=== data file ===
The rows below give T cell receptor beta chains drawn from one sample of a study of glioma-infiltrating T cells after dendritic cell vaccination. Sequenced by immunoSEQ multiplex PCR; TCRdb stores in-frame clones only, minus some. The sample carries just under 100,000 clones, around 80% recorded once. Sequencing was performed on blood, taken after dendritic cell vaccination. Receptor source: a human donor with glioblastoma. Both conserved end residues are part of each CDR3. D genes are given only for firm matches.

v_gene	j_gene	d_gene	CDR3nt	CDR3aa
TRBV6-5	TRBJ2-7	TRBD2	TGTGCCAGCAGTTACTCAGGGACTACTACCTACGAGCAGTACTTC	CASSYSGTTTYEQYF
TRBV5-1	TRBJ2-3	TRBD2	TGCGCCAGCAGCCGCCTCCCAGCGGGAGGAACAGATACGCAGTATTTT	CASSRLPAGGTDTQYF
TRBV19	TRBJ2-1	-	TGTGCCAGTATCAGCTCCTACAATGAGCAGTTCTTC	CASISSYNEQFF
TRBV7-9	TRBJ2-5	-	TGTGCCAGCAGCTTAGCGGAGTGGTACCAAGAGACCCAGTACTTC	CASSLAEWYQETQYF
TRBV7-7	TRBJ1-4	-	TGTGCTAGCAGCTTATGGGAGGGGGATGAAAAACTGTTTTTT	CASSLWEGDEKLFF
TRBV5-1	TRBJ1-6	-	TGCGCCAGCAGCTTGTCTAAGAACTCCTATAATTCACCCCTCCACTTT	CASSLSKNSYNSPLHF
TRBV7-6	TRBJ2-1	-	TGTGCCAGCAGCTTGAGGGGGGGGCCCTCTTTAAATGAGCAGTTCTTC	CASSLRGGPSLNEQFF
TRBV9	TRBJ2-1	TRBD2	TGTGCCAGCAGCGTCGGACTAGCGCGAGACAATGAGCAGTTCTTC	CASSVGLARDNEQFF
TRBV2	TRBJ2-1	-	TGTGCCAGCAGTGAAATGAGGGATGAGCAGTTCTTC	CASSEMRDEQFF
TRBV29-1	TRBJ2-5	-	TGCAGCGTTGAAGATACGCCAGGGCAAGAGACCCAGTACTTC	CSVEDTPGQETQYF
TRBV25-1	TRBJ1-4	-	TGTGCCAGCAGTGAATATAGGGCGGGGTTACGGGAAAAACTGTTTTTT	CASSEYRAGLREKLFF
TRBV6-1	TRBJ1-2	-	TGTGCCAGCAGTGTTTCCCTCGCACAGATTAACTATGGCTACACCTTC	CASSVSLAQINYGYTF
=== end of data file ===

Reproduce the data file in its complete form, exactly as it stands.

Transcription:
The rows below give T cell receptor beta chains drawn from one sample of a study of glioma-infiltrating T cells after dendritic cell vaccination. Sequenced by immunoSEQ multiplex PCR; TCRdb stores in-frame clones only, minus some. The sample carries just under 100,000 clones, around 80% recorded once. Sequencing was performed on blood, taken after dendritic cell vaccination. Receptor source: a human donor with glioblastoma. Both conserved end residues are part of each CDR3. D genes are given only for firm matches.

v_gene	j_gene	d_gene	CDR3nt	CDR3aa
TRBV6-5	TRBJ2-7	TRBD2	TGTGCCAGCAGTTACTCAGGGACTACTACCTACGAGCAGTACTTC	CASSYSGTTTYEQYF
TRBV5-1	TRBJ2-3	TRBD2	TGCGCCAGCAGCCGCCTCCCAGCGGGAGGAACAGATACGCAGTATTTT	CASSRLPAGGTDTQYF
TRBV19	TRBJ2-1	-	TGTGCCAGTATCAGCTCCTACAATGAGCAGTTCTTC	CASISSYNEQFF
TRBV7-9	TRBJ2-5	-	TGTGCCAGCAGCTTAGCGGAGTGGTACCAAGAGACCCAGTACTTC	CASSLAEWYQETQYF
TRBV7-7	TRBJ1-4	-	TGTGCTAGCAGCTTATGGGAGGGGGATGAAAAACTGTTTTTT	CASSLWEGDEKLFF
TRBV5-1	TRBJ1-6	-	TGCGCCAGCAGCTTGTCTAAGAACTCCTATAATTCACCCCTCCACTTT	CASSLSKNSYNSPLHF
TRBV7-6	TRBJ2-1	-	TGTGCCAGCAGCTTGAGGGGGGGGCCCTCTTTAAATGAGCAGTTCTTC	CASSLRGGPSLNEQFF
TRBV9	TRBJ2-1	TRBD2	TGTGCCAGCAGCGTCGGACTAGCGCGAGACAATGAGCAGTTCTTC	CASSVGLARDNEQFF
TRBV2	TRBJ2-1	-	TGTGCCAGCAGTGAAATGAGGGATGAGCAGTTCTTC	CASSEMRDEQFF
TRBV29-1	TRBJ2-5	-	TGCAGCGTTGAAGATACGCCAGGGCAAGAGACCCAGTACTTC	CSVEDTPGQETQYF
TRBV25-1	TRBJ1-4	-	TGTGCCAGCAGTGAATATAGGGCGGGGTTACGGGAAAAACTGTTTTTT	CASSEYRAGLREKLFF
TRBV6-1	TRBJ1-2	-	TGTGCCAGCAGTGTTTCCCTCGCACAGATTAACTATGGCTACACCTTC	CASSVSLAQINYGYTF